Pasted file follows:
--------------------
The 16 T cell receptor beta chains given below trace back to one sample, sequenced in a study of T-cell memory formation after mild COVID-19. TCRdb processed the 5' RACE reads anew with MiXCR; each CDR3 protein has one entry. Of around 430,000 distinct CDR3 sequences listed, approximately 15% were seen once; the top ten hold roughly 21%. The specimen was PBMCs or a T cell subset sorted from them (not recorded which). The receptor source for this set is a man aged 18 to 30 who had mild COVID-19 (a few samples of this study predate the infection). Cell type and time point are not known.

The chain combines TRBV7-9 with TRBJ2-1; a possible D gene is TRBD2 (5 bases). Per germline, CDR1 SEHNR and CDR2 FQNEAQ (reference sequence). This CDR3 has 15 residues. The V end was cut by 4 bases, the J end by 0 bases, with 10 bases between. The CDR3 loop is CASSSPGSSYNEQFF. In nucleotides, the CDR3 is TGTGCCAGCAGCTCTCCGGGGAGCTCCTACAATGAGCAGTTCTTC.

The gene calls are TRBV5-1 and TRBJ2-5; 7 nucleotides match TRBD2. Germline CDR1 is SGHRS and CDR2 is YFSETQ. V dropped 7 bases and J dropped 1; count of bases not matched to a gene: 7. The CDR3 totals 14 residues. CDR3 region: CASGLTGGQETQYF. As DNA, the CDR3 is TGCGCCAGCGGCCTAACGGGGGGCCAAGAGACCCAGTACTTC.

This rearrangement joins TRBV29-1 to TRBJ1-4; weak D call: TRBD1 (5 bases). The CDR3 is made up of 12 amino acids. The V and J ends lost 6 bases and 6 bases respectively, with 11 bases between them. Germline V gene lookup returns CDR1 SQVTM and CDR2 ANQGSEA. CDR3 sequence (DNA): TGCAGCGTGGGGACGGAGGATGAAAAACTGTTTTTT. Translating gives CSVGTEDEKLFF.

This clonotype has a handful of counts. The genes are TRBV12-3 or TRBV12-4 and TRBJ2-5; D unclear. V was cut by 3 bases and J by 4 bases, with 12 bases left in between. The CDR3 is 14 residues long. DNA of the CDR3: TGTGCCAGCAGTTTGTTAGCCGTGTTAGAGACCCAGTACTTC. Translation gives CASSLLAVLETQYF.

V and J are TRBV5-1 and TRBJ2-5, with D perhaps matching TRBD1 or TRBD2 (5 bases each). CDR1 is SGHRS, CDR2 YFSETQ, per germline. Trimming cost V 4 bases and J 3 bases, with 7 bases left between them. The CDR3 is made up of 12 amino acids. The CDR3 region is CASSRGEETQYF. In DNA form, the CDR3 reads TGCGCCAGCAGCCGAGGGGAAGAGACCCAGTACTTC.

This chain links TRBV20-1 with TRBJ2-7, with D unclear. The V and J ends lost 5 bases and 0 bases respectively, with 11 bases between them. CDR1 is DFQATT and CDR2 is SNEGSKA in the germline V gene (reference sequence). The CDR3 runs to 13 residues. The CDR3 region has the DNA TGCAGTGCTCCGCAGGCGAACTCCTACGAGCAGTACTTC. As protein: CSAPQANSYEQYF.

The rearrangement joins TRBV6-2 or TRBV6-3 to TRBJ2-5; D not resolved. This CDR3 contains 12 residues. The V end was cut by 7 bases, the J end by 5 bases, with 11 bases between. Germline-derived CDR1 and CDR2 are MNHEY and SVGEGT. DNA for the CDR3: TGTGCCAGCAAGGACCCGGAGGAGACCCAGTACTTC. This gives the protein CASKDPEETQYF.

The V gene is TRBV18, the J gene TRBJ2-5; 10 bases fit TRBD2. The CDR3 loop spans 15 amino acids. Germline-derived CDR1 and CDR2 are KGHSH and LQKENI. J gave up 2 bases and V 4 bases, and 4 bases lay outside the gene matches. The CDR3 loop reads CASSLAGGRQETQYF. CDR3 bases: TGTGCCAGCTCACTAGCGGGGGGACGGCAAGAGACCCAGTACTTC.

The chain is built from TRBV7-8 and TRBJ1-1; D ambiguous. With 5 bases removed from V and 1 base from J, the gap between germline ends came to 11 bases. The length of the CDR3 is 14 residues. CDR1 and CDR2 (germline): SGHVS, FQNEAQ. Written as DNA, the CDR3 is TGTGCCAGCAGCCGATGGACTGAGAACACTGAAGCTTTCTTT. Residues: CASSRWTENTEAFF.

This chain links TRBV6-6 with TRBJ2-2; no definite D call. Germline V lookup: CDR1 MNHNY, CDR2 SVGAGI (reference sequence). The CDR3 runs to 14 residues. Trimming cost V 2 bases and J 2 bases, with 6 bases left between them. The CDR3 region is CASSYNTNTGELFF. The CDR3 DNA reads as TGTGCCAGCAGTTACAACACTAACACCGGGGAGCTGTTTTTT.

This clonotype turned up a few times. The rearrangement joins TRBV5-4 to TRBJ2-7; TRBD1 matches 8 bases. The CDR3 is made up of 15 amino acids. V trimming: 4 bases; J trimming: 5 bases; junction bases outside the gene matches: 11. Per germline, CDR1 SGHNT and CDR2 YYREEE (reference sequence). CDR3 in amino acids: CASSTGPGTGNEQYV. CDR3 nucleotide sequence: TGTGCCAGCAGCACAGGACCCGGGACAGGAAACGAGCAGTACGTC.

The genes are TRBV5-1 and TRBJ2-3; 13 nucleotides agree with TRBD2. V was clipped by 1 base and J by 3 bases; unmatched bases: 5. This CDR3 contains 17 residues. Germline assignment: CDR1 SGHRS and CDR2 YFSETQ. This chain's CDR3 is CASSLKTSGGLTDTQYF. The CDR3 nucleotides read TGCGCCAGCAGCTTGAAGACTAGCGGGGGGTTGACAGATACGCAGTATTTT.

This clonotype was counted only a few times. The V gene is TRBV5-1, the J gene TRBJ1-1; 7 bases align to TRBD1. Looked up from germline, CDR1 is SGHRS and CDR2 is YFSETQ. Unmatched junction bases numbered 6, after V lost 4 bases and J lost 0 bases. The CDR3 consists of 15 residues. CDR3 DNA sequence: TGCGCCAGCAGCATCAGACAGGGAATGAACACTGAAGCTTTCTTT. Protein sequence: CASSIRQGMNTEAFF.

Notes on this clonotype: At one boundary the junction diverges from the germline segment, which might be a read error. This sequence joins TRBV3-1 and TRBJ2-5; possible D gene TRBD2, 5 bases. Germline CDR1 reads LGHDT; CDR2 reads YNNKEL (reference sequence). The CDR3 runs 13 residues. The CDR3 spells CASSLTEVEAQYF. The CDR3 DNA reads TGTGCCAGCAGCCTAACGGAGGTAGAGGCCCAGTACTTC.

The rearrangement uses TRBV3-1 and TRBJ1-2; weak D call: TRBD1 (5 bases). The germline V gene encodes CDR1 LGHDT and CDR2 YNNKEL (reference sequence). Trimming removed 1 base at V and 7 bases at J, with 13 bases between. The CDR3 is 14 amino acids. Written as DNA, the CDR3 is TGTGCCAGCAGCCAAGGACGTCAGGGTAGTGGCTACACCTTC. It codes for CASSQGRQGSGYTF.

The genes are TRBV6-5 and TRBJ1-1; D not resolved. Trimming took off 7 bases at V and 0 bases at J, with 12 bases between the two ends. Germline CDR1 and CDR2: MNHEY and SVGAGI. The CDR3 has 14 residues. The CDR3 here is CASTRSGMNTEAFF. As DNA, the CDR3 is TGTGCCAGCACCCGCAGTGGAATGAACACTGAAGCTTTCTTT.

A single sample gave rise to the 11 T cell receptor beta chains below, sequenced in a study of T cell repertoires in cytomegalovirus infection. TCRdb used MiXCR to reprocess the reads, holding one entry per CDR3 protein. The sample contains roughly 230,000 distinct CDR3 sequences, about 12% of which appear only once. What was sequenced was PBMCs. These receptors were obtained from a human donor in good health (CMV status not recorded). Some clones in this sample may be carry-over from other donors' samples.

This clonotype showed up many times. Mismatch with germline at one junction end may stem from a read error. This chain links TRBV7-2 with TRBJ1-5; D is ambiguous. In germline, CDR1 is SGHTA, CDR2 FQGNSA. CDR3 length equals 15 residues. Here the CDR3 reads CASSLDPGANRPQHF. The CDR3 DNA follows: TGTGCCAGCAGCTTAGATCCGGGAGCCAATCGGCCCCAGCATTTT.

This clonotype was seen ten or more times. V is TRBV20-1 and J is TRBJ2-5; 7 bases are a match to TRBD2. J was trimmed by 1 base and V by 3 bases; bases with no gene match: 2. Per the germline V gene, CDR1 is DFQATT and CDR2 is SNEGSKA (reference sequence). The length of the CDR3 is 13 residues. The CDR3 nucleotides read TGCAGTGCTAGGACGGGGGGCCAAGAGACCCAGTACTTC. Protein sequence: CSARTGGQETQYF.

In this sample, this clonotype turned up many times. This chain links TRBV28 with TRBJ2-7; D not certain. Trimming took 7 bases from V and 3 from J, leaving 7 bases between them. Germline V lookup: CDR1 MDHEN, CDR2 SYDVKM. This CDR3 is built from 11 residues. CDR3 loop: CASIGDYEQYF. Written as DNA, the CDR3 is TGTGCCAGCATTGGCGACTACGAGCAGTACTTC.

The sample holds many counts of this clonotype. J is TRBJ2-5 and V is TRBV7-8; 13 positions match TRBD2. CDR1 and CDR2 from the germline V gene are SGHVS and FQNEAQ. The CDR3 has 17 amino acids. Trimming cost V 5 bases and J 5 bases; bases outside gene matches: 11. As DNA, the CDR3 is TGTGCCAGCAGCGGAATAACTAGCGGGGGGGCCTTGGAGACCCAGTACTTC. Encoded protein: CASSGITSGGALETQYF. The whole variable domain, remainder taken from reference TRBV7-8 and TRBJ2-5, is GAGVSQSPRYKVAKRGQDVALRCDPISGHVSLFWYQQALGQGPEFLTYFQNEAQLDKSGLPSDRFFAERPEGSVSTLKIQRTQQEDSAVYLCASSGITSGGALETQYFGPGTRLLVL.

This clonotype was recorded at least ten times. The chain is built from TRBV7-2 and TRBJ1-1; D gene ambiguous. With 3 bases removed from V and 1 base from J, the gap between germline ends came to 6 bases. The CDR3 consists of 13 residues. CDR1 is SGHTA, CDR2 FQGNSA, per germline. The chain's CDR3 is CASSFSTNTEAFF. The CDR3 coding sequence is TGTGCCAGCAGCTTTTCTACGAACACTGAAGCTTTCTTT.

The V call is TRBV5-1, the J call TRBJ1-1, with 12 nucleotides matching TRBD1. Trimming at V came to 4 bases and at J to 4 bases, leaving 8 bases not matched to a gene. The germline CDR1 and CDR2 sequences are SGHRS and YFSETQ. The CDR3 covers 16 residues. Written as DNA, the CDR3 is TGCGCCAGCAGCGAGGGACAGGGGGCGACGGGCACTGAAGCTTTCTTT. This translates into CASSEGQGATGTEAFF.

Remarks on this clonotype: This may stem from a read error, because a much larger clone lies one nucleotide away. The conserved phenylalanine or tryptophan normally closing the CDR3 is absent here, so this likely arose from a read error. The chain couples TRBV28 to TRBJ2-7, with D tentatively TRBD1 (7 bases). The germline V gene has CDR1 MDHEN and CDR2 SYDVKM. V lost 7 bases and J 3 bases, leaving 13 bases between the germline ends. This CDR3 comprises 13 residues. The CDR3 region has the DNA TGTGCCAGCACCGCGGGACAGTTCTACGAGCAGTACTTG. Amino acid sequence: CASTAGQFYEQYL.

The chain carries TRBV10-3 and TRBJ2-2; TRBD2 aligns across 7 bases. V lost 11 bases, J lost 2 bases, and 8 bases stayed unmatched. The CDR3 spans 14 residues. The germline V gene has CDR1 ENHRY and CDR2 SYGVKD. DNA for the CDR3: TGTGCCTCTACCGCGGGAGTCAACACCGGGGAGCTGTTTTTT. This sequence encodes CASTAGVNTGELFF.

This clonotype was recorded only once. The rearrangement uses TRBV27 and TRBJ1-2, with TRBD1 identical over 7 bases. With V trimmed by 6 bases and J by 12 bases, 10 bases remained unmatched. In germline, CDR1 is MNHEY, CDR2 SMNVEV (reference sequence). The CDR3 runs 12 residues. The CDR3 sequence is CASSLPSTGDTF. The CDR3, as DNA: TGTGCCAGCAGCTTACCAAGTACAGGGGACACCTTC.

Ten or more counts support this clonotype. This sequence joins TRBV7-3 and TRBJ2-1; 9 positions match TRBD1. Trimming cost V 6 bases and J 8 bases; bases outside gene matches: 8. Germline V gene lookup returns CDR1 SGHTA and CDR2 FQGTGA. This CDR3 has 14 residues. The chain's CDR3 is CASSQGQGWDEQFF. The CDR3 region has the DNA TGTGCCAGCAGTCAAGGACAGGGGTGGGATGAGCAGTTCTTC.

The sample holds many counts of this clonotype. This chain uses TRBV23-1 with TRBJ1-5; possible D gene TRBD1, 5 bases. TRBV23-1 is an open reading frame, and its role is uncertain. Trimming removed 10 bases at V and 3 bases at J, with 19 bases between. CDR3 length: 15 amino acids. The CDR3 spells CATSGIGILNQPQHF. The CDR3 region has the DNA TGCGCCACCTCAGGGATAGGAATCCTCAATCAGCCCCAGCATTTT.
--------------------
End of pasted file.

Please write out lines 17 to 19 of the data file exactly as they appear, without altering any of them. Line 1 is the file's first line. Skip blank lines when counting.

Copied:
The genes are TRBV6-5 and TRBJ1-1; D not resolved. Trimming took off 7 bases at V and 0 bases at J, with 12 bases between the two ends. Germline CDR1 and CDR2: MNHEY and SVGAGI. The CDR3 has 14 residues. The CDR3 here is CASTRSGMNTEAFF. As DNA, the CDR3 is TGTGCCAGCACCCGCAGTGGAATGAACACTGAAGCTTTCTTT.

A single sample gave rise to the 11 T cell receptor beta chains below, sequenced in a study of T cell repertoires in cytomegalovirus infection. TCRdb used MiXCR to reprocess the reads, holding one entry per CDR3 protein. The sample contains roughly 230,000 distinct CDR3 sequences, about 12% of which appear only once. What was sequenced was PBMCs. These receptors were obtained from a human donor in good health (CMV status not recorded). Some clones in this sample may be carry-over from other donors' samples.

This clonotype showed up many times. Mismatch with germline at one junction end may stem from a read error. This chain links TRBV7-2 with TRBJ1-5; D is ambiguous. In germline, CDR1 is SGHTA, CDR2 FQGNSA. CDR3 length equals 15 residues. Here the CDR3 reads CASSLDPGANRPQHF. The CDR3 DNA follows: TGTGCCAGCAGCTTAGATCCGGGAGCCAATCGGCCCCAGCATTTT.